It has of late become fashionable to de-canonise St Vince Cable. This is understandable, and probably something that he, as a level-headed Yorkshireman would approve of. In fact, he’s complicit in it; he’s freely admitted that he didn’t see every aspect of the credit crunch coming, especially the US angle. The myth of ‘soothsayer Vince’ needs challenging, not least because it misses the point. Vince gets things right not because of some magical power of economic second sight, but because he’s clever, knowledgeable, patient and observant.

And he does get a lot of things right. As far back as the mid-1990s Vince was warning of the dangers of the demutualisation of the building societies. I’m unable to find a direct quote for this, (perhaps because at the time Vince was a chief economist for Shell rather than a politician) but Evan Davis says so and that’s good enough for me. He is on record (in Hansard, among other places) as warning about the continued levels of personal debt since 2003, warnings that were dismissed as scaremongering right up to the point when they suddenly and terribly came true.

It’s worth remembering, too, that he was calling for the nationalisation of Northern Rock from the moment it became clear how much trouble the bank was in. Nationalising a bank was a surprising proposal for even a Liberal Democrat to make at the time, but it turned out to be the right one, and would have worked considerably better if done to Vince's timetable.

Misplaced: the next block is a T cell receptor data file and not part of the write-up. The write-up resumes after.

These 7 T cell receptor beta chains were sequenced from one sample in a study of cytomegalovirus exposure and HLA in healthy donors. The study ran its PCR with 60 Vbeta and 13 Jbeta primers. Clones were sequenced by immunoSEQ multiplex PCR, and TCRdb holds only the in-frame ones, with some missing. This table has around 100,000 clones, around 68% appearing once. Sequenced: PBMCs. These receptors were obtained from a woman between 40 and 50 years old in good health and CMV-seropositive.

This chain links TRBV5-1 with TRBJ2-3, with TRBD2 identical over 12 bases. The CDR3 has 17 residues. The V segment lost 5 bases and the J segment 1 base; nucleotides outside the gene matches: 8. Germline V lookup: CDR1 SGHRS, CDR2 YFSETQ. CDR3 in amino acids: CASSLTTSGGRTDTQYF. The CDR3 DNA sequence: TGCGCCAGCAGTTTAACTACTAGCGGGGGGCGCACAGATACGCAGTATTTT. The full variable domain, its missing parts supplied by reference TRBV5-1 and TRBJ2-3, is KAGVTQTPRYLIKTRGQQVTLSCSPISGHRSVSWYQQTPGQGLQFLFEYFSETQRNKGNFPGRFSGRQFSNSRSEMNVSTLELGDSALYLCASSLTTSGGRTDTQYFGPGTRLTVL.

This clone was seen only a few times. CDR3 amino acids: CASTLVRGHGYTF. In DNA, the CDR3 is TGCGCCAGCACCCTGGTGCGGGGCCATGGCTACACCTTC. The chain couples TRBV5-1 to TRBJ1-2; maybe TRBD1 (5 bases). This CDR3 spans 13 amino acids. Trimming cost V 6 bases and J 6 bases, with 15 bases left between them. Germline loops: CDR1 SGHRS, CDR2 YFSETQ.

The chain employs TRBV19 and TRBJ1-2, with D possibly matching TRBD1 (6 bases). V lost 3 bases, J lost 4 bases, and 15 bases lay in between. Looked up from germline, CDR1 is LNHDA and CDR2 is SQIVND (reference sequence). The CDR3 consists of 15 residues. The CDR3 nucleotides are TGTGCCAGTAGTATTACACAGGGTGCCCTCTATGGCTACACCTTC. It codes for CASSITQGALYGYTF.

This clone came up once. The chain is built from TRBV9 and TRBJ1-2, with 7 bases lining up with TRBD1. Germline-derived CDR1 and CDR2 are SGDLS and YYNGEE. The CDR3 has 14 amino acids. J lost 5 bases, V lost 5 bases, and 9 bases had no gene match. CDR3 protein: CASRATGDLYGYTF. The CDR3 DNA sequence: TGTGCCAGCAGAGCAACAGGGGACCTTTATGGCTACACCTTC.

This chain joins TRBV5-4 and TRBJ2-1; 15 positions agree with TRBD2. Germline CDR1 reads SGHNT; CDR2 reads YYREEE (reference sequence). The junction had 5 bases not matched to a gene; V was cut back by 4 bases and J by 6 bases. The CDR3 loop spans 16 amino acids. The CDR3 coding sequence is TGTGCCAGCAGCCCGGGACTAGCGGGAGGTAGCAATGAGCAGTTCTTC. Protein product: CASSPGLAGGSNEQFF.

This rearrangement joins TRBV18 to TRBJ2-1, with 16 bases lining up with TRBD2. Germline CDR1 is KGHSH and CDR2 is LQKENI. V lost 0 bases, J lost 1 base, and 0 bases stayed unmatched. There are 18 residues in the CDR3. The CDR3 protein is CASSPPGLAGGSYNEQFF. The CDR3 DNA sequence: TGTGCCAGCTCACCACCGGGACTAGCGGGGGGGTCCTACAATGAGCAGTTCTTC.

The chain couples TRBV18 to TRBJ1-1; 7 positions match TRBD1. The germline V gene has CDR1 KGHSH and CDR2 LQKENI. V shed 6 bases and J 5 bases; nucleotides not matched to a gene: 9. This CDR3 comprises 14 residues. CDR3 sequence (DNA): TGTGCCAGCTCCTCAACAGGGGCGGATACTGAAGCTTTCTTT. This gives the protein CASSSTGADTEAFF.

All of which is to say that Vince may not be omniscient, but he is a pretty shrewd cookie, able to see some of the long-term consequences and not afraid to talk about them. Clearly he wouldn’t have been able to stop the credit crunch had he been Chancellor for the past five years - it was too big and too international for that - but he might well have lessened its effect on Britain. And he'd have known it was coming.

It’s interesting, in retrospect, to remember what the Lib Dems were doing while the credit crunch was closing in unseen around us. In September 2008, at the Liberal Democrat’s Autumn conference, party members were debating the Make It Happen policy. Make It Happen was an ambitious programme of policies, including paying for people who couldn’t get timely NHS treatment to go private, investing heavily in renewable energy and public transport, and paying for nursery education for all children. And it was fairly well costed, paid for by savings made elsewhere in things like scrapping child trust funds, and taxing polluters. There was much debate about possible tax cuts.